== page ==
FontForge is an open source, cross-platform font editing and engineering software. As far as I have researched, it seems to be the only available open source tool in the market that has almost complete list of capabilities for font editing and we can get much out of it. But, even with this capabilities and a large advantage of being open source, FontForge seems to be not much popular in the designing market.

I performed a research on open source fonts available on Github, and much of them found to be built with commercial font softwares like Glyphs App and Fontlab. I found some fonts, having less glyphs and limited character sets are made with FontForge, but more complex fonts, like Devanagari and other Indic fonts, found to be made with commercial software.(Although, with very very few exceptions.)

Even some popular commercial type foundries have launched open source projects. They also don't seem to be using FontForge, but prefer commercial font programs.

Overall saying, no expert and experienced designers seem to be using FontForge. So my questions are -

  1. What are the strengths and weaknesses of FontForge as font editing program ?

  2. Why FontForge is not popular ? (This point is often not discussed over internet. I searched on the internet, but not got a detailed answer to it.)

It would be better if explained along with comparison between FontForge and commercial popular font programs.

  • 1
    Ultimately it is not about features, its about usage ergonomics. I mean i cant even use it to open a specific file on disk, on a Windows computer. You have to do tricks that no standard Windows user knows.
    – joojaa
    Commented Dec 20, 2021 at 19:38

4 Answers 4


Fontforge user interface is simply horrible. If you only ever tweak a font or just script some actions its fine. But if you intend to author a font it is simply totally unacceptable.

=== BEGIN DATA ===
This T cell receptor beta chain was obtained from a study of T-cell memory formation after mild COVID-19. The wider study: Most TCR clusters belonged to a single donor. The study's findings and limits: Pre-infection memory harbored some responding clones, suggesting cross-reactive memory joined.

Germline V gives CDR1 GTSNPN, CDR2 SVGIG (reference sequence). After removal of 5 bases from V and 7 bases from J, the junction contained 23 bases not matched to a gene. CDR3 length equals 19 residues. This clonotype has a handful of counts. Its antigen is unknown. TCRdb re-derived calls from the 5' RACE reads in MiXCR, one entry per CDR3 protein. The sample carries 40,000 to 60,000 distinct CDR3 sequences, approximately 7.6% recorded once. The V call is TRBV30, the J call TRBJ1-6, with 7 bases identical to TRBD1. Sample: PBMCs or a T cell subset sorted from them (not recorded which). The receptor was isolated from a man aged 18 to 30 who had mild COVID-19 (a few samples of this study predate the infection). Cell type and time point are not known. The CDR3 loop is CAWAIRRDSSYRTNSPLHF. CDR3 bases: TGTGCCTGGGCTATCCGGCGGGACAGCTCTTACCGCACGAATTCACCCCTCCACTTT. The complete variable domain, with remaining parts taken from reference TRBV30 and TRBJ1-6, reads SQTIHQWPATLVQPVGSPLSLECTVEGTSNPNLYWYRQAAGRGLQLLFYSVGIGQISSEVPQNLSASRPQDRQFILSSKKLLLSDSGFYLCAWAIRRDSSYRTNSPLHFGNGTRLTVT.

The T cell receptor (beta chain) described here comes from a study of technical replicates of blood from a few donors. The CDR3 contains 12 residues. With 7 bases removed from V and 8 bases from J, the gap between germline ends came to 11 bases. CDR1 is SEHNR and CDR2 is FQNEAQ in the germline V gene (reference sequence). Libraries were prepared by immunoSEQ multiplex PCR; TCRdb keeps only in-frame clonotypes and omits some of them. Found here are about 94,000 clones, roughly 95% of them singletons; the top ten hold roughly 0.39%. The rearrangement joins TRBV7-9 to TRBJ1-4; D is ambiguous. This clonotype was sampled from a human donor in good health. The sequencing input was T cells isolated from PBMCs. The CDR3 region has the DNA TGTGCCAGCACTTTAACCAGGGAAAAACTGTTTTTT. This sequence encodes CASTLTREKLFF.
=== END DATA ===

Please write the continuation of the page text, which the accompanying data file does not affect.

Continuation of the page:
At the point where you work weeks on something then the cost of alternative is not so expensive. Especially since you save time with modern features and less cryptic GUI.

  • I do use fontforge for my fonts, but i dont author the glyphs in it. Reason being that i want a tool that allows me to generate shards of fonts and istance those shards across my character sets. Fontforge has this, but its a direct modeller it manipulates the data directly by replacement while i would like the logic processing separated. Ive only very superficially used birdfont and glyphs and they seemed much better suited to actually authoring the glyph outlines in the application than fontforge is. Once you have the glyphs then fontforge is okay the kerning gui could better organized though
    – joojaa
    Commented Dec 20, 2021 at 19:29

This question is opinion-based. But here is my opinion.

I have never designed a font. It is a very specialized niche. If I wanted to make a very casual work, I would use an open-source program.

But I think is the same as other open-source design programs. If you are making money out of your design work, the extra productivity that some commercial software pays the extra cost.

For example, Inkscape is a nice program. But it still does not compare to Illustrator, Affinity Design, or Corel Draw. Although Gimp is very popular and is very robust, to some extent. But also, when compared to Ps, the extra productivity counts.